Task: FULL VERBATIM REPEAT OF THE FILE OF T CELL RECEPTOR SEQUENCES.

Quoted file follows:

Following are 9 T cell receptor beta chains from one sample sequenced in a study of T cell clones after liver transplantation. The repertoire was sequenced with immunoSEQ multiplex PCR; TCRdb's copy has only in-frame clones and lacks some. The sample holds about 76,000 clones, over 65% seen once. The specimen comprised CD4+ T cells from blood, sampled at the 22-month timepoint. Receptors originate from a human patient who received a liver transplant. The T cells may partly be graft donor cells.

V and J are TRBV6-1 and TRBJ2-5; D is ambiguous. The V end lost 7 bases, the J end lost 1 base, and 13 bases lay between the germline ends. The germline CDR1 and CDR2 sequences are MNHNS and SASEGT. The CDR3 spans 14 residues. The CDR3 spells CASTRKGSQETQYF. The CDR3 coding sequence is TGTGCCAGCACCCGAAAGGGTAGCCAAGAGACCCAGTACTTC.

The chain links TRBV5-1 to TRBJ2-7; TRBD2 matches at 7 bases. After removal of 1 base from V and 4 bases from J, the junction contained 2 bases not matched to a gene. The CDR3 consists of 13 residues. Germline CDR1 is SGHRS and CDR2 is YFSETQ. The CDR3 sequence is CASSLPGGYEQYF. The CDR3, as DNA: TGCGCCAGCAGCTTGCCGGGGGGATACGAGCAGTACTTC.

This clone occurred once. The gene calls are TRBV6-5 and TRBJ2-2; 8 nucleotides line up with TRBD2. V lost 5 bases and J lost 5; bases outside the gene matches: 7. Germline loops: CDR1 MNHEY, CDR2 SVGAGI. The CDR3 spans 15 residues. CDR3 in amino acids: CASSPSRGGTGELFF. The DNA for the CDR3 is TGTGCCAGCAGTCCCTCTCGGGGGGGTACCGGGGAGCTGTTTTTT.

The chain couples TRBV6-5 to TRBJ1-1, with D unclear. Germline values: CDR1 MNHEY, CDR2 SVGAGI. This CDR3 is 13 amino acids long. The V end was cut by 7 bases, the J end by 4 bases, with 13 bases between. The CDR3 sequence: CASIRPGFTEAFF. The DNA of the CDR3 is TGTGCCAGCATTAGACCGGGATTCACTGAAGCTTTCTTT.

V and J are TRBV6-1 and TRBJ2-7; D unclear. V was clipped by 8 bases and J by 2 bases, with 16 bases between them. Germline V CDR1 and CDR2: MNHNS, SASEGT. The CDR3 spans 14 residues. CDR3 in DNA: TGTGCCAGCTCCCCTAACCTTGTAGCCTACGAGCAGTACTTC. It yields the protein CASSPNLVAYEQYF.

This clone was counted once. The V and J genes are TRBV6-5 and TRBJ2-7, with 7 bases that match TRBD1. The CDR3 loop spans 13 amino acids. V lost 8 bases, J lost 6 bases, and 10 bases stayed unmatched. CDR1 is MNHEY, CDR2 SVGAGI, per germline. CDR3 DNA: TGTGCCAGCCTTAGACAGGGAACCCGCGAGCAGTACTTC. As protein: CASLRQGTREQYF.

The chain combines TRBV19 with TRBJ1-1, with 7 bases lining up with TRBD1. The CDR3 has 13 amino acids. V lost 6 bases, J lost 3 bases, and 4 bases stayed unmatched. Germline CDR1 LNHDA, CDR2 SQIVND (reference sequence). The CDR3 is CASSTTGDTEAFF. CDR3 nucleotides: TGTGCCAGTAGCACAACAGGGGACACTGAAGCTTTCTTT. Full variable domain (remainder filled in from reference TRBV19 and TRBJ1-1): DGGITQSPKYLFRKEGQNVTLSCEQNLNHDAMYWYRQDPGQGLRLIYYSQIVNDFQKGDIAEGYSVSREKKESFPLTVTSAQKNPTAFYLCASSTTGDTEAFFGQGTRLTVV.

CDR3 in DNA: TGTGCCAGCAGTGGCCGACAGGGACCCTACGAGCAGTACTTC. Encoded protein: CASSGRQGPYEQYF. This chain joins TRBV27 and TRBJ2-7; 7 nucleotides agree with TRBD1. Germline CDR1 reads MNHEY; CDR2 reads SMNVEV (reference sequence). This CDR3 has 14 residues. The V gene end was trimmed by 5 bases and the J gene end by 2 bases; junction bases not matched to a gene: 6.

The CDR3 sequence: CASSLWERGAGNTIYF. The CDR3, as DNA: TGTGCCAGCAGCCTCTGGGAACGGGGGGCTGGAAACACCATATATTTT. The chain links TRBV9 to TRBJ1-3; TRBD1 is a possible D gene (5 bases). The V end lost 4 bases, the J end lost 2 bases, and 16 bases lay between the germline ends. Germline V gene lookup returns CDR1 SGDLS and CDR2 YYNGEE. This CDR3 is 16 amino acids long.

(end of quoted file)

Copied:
Following are 9 T cell receptor beta chains from one sample sequenced in a study of T cell clones after liver transplantation. The repertoire was sequenced with immunoSEQ multiplex PCR; TCRdb's copy has only in-frame clones and lacks some. The sample holds about 76,000 clones, over 65% seen once. The specimen comprised CD4+ T cells from blood, sampled at the 22-month timepoint. Receptors originate from a human patient who received a liver transplant. The T cells may partly be graft donor cells.

V and J are TRBV6-1 and TRBJ2-5; D is ambiguous. The V end lost 7 bases, the J end lost 1 base, and 13 bases lay between the germline ends. The germline CDR1 and CDR2 sequences are MNHNS and SASEGT. The CDR3 spans 14 residues. The CDR3 spells CASTRKGSQETQYF. The CDR3 coding sequence is TGTGCCAGCACCCGAAAGGGTAGCCAAGAGACCCAGTACTTC.

The chain links TRBV5-1 to TRBJ2-7; TRBD2 matches at 7 bases. After removal of 1 base from V and 4 bases from J, the junction contained 2 bases not matched to a gene. The CDR3 consists of 13 residues. Germline CDR1 is SGHRS and CDR2 is YFSETQ. The CDR3 sequence is CASSLPGGYEQYF. The CDR3, as DNA: TGCGCCAGCAGCTTGCCGGGGGGATACGAGCAGTACTTC.

This clone occurred once. The gene calls are TRBV6-5 and TRBJ2-2; 8 nucleotides line up with TRBD2. V lost 5 bases and J lost 5; bases outside the gene matches: 7. Germline loops: CDR1 MNHEY, CDR2 SVGAGI. The CDR3 spans 15 residues. CDR3 in amino acids: CASSPSRGGTGELFF. The DNA for the CDR3 is TGTGCCAGCAGTCCCTCTCGGGGGGGTACCGGGGAGCTGTTTTTT.

The chain couples TRBV6-5 to TRBJ1-1, with D unclear. Germline values: CDR1 MNHEY, CDR2 SVGAGI. This CDR3 is 13 amino acids long. The V end was cut by 7 bases, the J end by 4 bases, with 13 bases between. The CDR3 sequence: CASIRPGFTEAFF. The DNA of the CDR3 is TGTGCCAGCATTAGACCGGGATTCACTGAAGCTTTCTTT.

V and J are TRBV6-1 and TRBJ2-7; D unclear. V was clipped by 8 bases and J by 2 bases, with 16 bases between them. Germline V CDR1 and CDR2: MNHNS, SASEGT. The CDR3 spans 14 residues. CDR3 in DNA: TGTGCCAGCTCCCCTAACCTTGTAGCCTACGAGCAGTACTTC. It yields the protein CASSPNLVAYEQYF.

This clone was counted once. The V and J genes are TRBV6-5 and TRBJ2-7, with 7 bases that match TRBD1. The CDR3 loop spans 13 amino acids. V lost 8 bases, J lost 6 bases, and 10 bases stayed unmatched. CDR1 is MNHEY, CDR2 SVGAGI, per germline. CDR3 DNA: TGTGCCAGCCTTAGACAGGGAACCCGCGAGCAGTACTTC. As protein: CASLRQGTREQYF.

The chain combines TRBV19 with TRBJ1-1, with 7 bases lining up with TRBD1. The CDR3 has 13 amino acids. V lost 6 bases, J lost 3 bases, and 4 bases stayed unmatched. Germline CDR1 LNHDA, CDR2 SQIVND (reference sequence). The CDR3 is CASSTTGDTEAFF. CDR3 nucleotides: TGTGCCAGTAGCACAACAGGGGACACTGAAGCTTTCTTT. Full variable domain (remainder filled in from reference TRBV19 and TRBJ1-1): DGGITQSPKYLFRKEGQNVTLSCEQNLNHDAMYWYRQDPGQGLRLIYYSQIVNDFQKGDIAEGYSVSREKKESFPLTVTSAQKNPTAFYLCASSTTGDTEAFFGQGTRLTVV.

CDR3 in DNA: TGTGCCAGCAGTGGCCGACAGGGACCCTACGAGCAGTACTTC. Encoded protein: CASSGRQGPYEQYF. This chain joins TRBV27 and TRBJ2-7; 7 nucleotides agree with TRBD1. Germline CDR1 reads MNHEY; CDR2 reads SMNVEV (reference sequence). This CDR3 has 14 residues. The V gene end was trimmed by 5 bases and the J gene end by 2 bases; junction bases not matched to a gene: 6.

The CDR3 sequence: CASSLWERGAGNTIYF. The CDR3, as DNA: TGTGCCAGCAGCCTCTGGGAACGGGGGGCTGGAAACACCATATATTTT. The chain links TRBV9 to TRBJ1-3; TRBD1 is a possible D gene (5 bases). The V end lost 4 bases, the J end lost 2 bases, and 16 bases lay between the germline ends. Germline V gene lookup returns CDR1 SGDLS and CDR2 YYNGEE. This CDR3 is 16 amino acids long.